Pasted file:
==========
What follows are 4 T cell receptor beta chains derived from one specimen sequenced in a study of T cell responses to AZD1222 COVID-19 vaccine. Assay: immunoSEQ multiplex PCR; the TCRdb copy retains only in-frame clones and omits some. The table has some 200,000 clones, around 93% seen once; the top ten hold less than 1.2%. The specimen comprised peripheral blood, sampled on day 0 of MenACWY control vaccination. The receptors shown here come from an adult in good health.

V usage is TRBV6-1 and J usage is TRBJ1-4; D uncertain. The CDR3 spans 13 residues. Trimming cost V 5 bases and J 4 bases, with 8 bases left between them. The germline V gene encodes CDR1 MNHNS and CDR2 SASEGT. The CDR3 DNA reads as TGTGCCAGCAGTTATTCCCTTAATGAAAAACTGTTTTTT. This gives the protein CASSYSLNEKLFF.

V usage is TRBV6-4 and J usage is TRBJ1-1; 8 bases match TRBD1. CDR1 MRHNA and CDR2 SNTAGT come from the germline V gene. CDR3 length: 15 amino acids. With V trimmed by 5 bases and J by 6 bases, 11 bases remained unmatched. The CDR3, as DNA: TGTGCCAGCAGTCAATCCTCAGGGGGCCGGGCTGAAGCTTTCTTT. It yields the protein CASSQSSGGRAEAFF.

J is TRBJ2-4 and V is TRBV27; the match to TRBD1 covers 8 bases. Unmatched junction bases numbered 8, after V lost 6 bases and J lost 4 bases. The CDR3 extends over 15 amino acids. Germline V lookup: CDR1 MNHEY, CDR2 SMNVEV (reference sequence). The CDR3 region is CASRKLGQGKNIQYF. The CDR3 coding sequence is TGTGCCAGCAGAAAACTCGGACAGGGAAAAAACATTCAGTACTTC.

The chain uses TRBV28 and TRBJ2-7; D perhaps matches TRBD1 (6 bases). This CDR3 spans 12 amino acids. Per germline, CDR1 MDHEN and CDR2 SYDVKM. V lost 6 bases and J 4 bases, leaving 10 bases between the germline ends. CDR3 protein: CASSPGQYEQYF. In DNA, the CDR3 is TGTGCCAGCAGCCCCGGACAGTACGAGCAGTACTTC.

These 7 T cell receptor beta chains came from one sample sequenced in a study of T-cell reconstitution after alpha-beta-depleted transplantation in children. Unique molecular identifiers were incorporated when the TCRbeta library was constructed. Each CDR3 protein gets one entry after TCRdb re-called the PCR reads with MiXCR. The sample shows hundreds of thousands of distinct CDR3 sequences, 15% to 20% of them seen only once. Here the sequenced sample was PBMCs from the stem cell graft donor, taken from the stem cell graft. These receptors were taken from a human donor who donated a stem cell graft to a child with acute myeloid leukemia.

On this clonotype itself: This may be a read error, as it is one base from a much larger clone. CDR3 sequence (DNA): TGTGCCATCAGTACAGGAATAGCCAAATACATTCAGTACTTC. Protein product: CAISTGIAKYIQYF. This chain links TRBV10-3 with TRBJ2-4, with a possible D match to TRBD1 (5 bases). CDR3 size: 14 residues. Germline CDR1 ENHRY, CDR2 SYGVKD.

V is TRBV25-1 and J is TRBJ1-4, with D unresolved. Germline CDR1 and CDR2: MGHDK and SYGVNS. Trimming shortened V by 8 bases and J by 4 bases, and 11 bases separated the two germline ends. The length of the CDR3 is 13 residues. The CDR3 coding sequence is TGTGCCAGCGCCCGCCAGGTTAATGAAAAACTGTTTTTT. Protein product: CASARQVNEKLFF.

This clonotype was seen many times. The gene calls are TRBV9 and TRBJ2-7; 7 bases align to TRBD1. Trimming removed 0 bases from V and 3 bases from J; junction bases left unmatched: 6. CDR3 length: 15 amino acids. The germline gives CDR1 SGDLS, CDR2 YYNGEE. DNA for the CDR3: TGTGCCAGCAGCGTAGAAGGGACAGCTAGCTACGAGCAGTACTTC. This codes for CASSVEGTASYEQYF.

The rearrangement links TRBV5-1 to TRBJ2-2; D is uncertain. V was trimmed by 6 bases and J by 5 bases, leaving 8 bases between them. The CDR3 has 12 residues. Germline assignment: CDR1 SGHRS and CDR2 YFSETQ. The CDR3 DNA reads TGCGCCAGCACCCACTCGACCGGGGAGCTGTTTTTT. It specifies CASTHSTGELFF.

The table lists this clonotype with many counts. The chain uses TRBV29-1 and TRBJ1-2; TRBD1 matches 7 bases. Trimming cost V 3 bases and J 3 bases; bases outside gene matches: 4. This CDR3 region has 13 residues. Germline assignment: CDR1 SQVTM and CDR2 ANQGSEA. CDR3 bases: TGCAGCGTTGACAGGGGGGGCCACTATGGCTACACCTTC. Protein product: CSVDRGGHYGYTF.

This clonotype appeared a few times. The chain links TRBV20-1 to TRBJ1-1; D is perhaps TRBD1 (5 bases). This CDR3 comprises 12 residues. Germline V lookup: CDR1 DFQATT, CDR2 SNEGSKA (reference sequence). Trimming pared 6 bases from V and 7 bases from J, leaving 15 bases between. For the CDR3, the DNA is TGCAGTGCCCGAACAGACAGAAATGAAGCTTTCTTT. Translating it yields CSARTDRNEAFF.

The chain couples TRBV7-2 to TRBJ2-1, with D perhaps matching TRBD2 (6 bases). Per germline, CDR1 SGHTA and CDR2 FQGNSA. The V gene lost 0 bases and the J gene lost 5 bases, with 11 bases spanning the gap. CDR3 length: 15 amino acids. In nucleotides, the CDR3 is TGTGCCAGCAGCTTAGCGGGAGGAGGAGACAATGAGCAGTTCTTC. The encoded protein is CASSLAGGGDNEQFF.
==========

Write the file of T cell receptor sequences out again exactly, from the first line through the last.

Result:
What follows are 4 T cell receptor beta chains derived from one specimen sequenced in a study of T cell responses to AZD1222 COVID-19 vaccine. Assay: immunoSEQ multiplex PCR; the TCRdb copy retains only in-frame clones and omits some. The table has some 200,000 clones, around 93% seen once; the top ten hold less than 1.2%. The specimen comprised peripheral blood, sampled on day 0 of MenACWY control vaccination. The receptors shown here come from an adult in good health.

V usage is TRBV6-1 and J usage is TRBJ1-4; D uncertain. The CDR3 spans 13 residues. Trimming cost V 5 bases and J 4 bases, with 8 bases left between them. The germline V gene encodes CDR1 MNHNS and CDR2 SASEGT. The CDR3 DNA reads as TGTGCCAGCAGTTATTCCCTTAATGAAAAACTGTTTTTT. This gives the protein CASSYSLNEKLFF.

V usage is TRBV6-4 and J usage is TRBJ1-1; 8 bases match TRBD1. CDR1 MRHNA and CDR2 SNTAGT come from the germline V gene. CDR3 length: 15 amino acids. With V trimmed by 5 bases and J by 6 bases, 11 bases remained unmatched. The CDR3, as DNA: TGTGCCAGCAGTCAATCCTCAGGGGGCCGGGCTGAAGCTTTCTTT. It yields the protein CASSQSSGGRAEAFF.

J is TRBJ2-4 and V is TRBV27; the match to TRBD1 covers 8 bases. Unmatched junction bases numbered 8, after V lost 6 bases and J lost 4 bases. The CDR3 extends over 15 amino acids. Germline V lookup: CDR1 MNHEY, CDR2 SMNVEV (reference sequence). The CDR3 region is CASRKLGQGKNIQYF. The CDR3 coding sequence is TGTGCCAGCAGAAAACTCGGACAGGGAAAAAACATTCAGTACTTC.

The chain uses TRBV28 and TRBJ2-7; D perhaps matches TRBD1 (6 bases). This CDR3 spans 12 amino acids. Per germline, CDR1 MDHEN and CDR2 SYDVKM. V lost 6 bases and J 4 bases, leaving 10 bases between the germline ends. CDR3 protein: CASSPGQYEQYF. In DNA, the CDR3 is TGTGCCAGCAGCCCCGGACAGTACGAGCAGTACTTC.

These 7 T cell receptor beta chains came from one sample sequenced in a study of T-cell reconstitution after alpha-beta-depleted transplantation in children. Unique molecular identifiers were incorporated when the TCRbeta library was constructed. Each CDR3 protein gets one entry after TCRdb re-called the PCR reads with MiXCR. The sample shows hundreds of thousands of distinct CDR3 sequences, 15% to 20% of them seen only once. Here the sequenced sample was PBMCs from the stem cell graft donor, taken from the stem cell graft. These receptors were taken from a human donor who donated a stem cell graft to a child with acute myeloid leukemia.

On this clonotype itself: This may be a read error, as it is one base from a much larger clone. CDR3 sequence (DNA): TGTGCCATCAGTACAGGAATAGCCAAATACATTCAGTACTTC. Protein product: CAISTGIAKYIQYF. This chain links TRBV10-3 with TRBJ2-4, with a possible D match to TRBD1 (5 bases). CDR3 size: 14 residues. Germline CDR1 ENHRY, CDR2 SYGVKD.

V is TRBV25-1 and J is TRBJ1-4, with D unresolved. Germline CDR1 and CDR2: MGHDK and SYGVNS. Trimming shortened V by 8 bases and J by 4 bases, and 11 bases separated the two germline ends. The length of the CDR3 is 13 residues. The CDR3 coding sequence is TGTGCCAGCGCCCGCCAGGTTAATGAAAAACTGTTTTTT. Protein product: CASARQVNEKLFF.

This clonotype was seen many times. The gene calls are TRBV9 and TRBJ2-7; 7 bases align to TRBD1. Trimming removed 0 bases from V and 3 bases from J; junction bases left unmatched: 6. CDR3 length: 15 amino acids. The germline gives CDR1 SGDLS, CDR2 YYNGEE. DNA for the CDR3: TGTGCCAGCAGCGTAGAAGGGACAGCTAGCTACGAGCAGTACTTC. This codes for CASSVEGTASYEQYF.

The rearrangement links TRBV5-1 to TRBJ2-2; D is uncertain. V was trimmed by 6 bases and J by 5 bases, leaving 8 bases between them. The CDR3 has 12 residues. Germline assignment: CDR1 SGHRS and CDR2 YFSETQ. The CDR3 DNA reads TGCGCCAGCACCCACTCGACCGGGGAGCTGTTTTTT. It specifies CASTHSTGELFF.

The table lists this clonotype with many counts. The chain uses TRBV29-1 and TRBJ1-2; TRBD1 matches 7 bases. Trimming cost V 3 bases and J 3 bases; bases outside gene matches: 4. This CDR3 region has 13 residues. Germline assignment: CDR1 SQVTM and CDR2 ANQGSEA. CDR3 bases: TGCAGCGTTGACAGGGGGGGCCACTATGGCTACACCTTC. Protein product: CSVDRGGHYGYTF.

This clonotype appeared a few times. The chain links TRBV20-1 to TRBJ1-1; D is perhaps TRBD1 (5 bases). This CDR3 comprises 12 residues. Germline V lookup: CDR1 DFQATT, CDR2 SNEGSKA (reference sequence). Trimming pared 6 bases from V and 7 bases from J, leaving 15 bases between. For the CDR3, the DNA is TGCAGTGCCCGAACAGACAGAAATGAAGCTTTCTTT. Translating it yields CSARTDRNEAFF.

The chain couples TRBV7-2 to TRBJ2-1, with D perhaps matching TRBD2 (6 bases). Per germline, CDR1 SGHTA and CDR2 FQGNSA. The V gene lost 0 bases and the J gene lost 5 bases, with 11 bases spanning the gap. CDR3 length: 15 amino acids. In nucleotides, the CDR3 is TGTGCCAGCAGCTTAGCGGGAGGAGGAGACAATGAGCAGTTCTTC. The encoded protein is CASSLAGGGDNEQFF.